The officer finished the last drops of tea and then took a deep breath looking at me with a conclusive gesture. He apologise if he had overloaded me with too much information. He was very happy to have me in the program and wished me all the best with the last phase.
With a brief movement of hands which could have belonged to an orchestra conductor, the officer announced that the meeting had come to an end and he would be in touch for the second phase of the program. Well, I thought, what an elegant and marvellous way of downplaying all the Armageddon stuff we had been talking about. Wonderfully effective and delivered in magnificent military style!
He shook my hand but didn’t quite let go off it. I felt pulled towards him as if he wanted to reach my ear to whisper yet another unspeakable secret. Things were going to change soon, he said, everything was going to change radically, and in no way life would be the same as before.
With this thought he left in the manner he had arrived, with the added benefit that the storm had, luckily for him and his moccasins, completely stopped by then. I saw him elegantly jumping between paddles before the man disappeared in an official jeep which awaited him across the road.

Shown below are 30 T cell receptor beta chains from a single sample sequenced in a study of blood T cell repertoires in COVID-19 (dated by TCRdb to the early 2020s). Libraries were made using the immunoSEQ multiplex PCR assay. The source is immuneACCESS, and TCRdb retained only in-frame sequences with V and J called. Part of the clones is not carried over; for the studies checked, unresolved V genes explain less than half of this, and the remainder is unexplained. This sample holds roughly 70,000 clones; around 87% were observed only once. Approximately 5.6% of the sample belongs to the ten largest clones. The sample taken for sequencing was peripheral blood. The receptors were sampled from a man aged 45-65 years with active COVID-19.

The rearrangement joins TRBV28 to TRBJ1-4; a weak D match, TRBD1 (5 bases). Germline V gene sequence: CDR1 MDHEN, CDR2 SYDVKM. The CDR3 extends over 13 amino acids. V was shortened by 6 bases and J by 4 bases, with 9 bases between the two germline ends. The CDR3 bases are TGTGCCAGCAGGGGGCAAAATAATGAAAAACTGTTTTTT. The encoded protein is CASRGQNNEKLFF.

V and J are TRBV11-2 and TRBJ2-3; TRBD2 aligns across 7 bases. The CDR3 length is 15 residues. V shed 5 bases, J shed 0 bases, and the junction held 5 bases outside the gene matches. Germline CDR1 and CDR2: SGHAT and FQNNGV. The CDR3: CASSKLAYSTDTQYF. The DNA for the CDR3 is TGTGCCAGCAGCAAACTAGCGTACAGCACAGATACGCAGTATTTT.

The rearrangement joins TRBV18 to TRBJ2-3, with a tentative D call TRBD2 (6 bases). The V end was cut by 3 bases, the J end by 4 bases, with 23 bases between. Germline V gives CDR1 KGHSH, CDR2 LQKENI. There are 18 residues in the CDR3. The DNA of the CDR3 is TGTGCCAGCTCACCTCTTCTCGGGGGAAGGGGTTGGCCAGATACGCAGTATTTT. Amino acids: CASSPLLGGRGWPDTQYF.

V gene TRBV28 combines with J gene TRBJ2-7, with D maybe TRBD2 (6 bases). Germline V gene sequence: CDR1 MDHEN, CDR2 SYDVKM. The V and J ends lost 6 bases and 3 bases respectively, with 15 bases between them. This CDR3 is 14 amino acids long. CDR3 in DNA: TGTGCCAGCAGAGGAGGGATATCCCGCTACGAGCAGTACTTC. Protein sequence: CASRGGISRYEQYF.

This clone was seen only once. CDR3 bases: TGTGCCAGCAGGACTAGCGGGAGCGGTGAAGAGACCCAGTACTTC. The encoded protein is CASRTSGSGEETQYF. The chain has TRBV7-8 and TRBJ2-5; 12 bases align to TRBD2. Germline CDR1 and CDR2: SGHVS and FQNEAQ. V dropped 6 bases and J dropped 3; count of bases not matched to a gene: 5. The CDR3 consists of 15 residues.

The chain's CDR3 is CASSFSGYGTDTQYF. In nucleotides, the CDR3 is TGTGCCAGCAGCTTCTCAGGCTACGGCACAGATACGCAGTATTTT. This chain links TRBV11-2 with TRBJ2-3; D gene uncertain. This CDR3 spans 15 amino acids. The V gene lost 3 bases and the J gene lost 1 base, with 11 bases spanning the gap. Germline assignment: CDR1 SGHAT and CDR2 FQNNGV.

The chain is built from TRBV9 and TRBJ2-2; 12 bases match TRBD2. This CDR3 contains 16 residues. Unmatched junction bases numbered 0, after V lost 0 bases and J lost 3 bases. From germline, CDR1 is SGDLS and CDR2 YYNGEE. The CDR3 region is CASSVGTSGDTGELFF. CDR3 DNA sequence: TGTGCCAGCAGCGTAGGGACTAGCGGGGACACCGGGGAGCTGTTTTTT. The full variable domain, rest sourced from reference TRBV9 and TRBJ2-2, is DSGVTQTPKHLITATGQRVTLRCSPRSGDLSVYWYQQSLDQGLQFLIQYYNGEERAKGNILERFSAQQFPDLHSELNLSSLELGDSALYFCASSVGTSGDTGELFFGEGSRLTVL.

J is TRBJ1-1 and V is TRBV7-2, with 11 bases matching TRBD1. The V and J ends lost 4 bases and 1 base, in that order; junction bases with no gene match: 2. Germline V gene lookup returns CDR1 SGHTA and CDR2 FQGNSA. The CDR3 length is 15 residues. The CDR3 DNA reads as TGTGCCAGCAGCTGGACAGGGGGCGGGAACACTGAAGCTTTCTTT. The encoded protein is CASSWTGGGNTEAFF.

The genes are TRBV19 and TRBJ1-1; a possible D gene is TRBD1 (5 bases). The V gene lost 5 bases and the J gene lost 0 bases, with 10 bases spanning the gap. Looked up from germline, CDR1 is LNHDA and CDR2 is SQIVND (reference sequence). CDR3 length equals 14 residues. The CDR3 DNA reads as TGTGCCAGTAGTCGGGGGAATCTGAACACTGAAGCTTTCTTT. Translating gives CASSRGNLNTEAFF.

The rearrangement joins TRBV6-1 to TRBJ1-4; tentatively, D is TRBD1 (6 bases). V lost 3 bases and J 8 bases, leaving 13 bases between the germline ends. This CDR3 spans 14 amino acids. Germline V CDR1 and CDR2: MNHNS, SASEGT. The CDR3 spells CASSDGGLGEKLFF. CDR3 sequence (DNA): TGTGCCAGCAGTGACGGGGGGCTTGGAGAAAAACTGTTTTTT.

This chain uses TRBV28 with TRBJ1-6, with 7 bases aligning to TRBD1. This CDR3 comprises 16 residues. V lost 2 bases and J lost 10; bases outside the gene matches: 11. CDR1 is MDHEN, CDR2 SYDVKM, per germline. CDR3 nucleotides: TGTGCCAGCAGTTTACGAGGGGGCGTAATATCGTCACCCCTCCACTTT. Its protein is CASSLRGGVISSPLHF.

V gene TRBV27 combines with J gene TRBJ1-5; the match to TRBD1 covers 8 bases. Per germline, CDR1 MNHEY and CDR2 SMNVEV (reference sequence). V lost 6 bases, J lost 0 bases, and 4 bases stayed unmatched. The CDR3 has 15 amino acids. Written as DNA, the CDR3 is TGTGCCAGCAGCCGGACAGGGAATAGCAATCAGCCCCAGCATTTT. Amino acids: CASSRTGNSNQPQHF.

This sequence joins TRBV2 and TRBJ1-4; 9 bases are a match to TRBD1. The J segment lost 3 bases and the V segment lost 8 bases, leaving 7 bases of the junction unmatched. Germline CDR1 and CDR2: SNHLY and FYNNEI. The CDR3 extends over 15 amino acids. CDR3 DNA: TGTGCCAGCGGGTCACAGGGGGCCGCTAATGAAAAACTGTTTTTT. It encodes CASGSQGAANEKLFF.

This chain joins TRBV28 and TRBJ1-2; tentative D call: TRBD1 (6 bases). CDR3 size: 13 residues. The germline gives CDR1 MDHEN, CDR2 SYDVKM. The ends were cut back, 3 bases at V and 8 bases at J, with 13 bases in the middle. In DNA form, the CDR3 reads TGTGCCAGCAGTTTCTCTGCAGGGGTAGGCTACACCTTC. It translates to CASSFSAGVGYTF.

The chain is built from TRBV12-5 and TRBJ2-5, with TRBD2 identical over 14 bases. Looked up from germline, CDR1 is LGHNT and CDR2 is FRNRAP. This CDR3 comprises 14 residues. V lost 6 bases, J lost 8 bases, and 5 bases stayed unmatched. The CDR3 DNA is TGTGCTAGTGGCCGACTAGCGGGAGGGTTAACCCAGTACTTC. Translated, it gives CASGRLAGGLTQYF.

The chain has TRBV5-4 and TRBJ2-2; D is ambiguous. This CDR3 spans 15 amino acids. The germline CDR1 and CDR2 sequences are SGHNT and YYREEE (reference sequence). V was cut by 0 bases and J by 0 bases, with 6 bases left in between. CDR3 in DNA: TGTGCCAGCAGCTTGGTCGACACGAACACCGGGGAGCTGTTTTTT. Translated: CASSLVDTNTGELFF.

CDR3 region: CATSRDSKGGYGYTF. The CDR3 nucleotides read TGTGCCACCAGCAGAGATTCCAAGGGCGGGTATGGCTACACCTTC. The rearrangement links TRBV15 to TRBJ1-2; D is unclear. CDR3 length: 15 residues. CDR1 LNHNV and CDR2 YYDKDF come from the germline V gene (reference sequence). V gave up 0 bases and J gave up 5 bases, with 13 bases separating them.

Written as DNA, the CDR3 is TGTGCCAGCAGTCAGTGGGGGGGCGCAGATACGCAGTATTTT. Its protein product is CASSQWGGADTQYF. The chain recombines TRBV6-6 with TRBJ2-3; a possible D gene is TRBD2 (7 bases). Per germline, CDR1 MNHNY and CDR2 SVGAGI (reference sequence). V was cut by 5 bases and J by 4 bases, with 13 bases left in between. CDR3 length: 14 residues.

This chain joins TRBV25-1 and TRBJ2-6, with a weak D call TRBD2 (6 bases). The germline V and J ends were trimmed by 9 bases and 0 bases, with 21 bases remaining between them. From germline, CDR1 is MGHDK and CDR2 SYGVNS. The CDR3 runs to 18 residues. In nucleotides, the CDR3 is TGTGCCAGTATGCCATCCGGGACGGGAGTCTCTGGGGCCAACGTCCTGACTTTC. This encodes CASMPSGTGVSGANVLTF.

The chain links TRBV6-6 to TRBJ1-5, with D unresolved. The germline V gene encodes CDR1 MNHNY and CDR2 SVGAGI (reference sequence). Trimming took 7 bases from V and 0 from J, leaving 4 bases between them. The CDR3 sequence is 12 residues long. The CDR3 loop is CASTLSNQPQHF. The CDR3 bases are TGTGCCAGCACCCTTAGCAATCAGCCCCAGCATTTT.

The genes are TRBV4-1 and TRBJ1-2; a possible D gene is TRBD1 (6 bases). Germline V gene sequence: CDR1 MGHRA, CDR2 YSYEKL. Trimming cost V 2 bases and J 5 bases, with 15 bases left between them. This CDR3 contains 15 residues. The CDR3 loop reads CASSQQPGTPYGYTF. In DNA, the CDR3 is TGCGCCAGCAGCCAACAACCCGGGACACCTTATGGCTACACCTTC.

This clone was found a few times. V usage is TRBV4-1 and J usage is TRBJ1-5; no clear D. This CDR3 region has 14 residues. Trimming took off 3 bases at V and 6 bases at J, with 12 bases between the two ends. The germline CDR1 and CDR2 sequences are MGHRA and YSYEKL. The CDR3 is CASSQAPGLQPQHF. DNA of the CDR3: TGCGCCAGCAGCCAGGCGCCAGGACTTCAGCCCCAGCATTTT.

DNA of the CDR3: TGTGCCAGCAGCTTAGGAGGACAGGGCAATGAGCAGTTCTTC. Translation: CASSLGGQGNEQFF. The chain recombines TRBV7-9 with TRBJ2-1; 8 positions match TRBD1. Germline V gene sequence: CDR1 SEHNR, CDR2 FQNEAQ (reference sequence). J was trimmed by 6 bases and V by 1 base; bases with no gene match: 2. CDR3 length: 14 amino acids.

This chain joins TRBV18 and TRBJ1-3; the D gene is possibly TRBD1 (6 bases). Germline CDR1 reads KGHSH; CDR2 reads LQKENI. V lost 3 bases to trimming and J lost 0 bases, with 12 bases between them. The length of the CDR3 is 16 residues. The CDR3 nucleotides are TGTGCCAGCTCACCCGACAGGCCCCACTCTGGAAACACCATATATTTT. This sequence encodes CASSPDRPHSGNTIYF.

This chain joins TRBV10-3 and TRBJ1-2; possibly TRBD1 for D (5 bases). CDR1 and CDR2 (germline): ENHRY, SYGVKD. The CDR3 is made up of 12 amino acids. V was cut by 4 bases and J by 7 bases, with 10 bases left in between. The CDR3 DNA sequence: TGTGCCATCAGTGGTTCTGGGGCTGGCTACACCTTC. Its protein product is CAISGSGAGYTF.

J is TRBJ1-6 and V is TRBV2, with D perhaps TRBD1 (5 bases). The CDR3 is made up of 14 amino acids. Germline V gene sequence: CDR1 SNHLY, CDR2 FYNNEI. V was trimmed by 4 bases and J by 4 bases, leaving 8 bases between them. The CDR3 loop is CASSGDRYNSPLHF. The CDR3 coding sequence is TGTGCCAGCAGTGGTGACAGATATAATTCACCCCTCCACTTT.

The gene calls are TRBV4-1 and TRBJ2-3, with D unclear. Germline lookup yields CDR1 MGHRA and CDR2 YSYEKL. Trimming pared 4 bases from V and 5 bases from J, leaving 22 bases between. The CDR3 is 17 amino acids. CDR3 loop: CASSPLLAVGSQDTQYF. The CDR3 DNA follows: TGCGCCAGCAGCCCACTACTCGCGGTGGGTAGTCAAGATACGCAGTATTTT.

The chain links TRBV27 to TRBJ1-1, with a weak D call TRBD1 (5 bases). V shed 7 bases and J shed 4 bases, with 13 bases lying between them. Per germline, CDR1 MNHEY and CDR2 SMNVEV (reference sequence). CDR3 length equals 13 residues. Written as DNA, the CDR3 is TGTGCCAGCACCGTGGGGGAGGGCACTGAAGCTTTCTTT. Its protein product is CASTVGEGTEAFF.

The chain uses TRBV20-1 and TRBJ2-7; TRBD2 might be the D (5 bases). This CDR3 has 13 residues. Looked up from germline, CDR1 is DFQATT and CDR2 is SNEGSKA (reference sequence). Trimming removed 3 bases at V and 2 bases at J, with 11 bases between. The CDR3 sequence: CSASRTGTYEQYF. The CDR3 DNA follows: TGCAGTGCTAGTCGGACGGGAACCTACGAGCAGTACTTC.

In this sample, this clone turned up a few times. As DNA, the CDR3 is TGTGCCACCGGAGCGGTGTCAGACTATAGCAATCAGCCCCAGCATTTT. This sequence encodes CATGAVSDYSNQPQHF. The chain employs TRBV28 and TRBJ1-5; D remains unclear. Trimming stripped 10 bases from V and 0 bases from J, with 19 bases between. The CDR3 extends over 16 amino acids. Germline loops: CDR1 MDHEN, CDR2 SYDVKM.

That evening I came to Janice, held her in my arms for as long as I can remember. I had an excessive amount of information in my head, rumbling like an angry bear ready to attack. I also had an unpleasant chill running down my veins, a feeling that things weren’t going to get any better.
That night I made love to her, sweet and tender and held her close to my chest the entire night. She would wiggle and toss in bed every now and then and kiss me in the lips from time to time. I didn’t sleep but kept my eyes closed, going over, time and time again, the images and events of the last twelve months.
The sun rose, morning came and with the first birds chipping away I fell asleep. I slept solid for a couple of hours then rose for a shower and drove back to air base.
Janice must have been turning four months pregnant then, maybe four and a half.
The program moved to stage two and our group started to train physically for assault. This involved building endurance in confined spaces, sleep depravation, building resilience against hunger, etc. A lot of it had nothing to do with flying but, as I have done too many times before and since, I didn’t ask any questions nor wanted to get any. Life moved on and all I wanted was to focus on Janice. Nothing else mattered much to me.
I realised my thoughts and memories had brought a sense of guilt to my heart. I shook my head just a bit, as if wanting to wake up from a perpetual dream, a spell. The mountain breeze was lovely, with touches of thyme and wild berries in the air.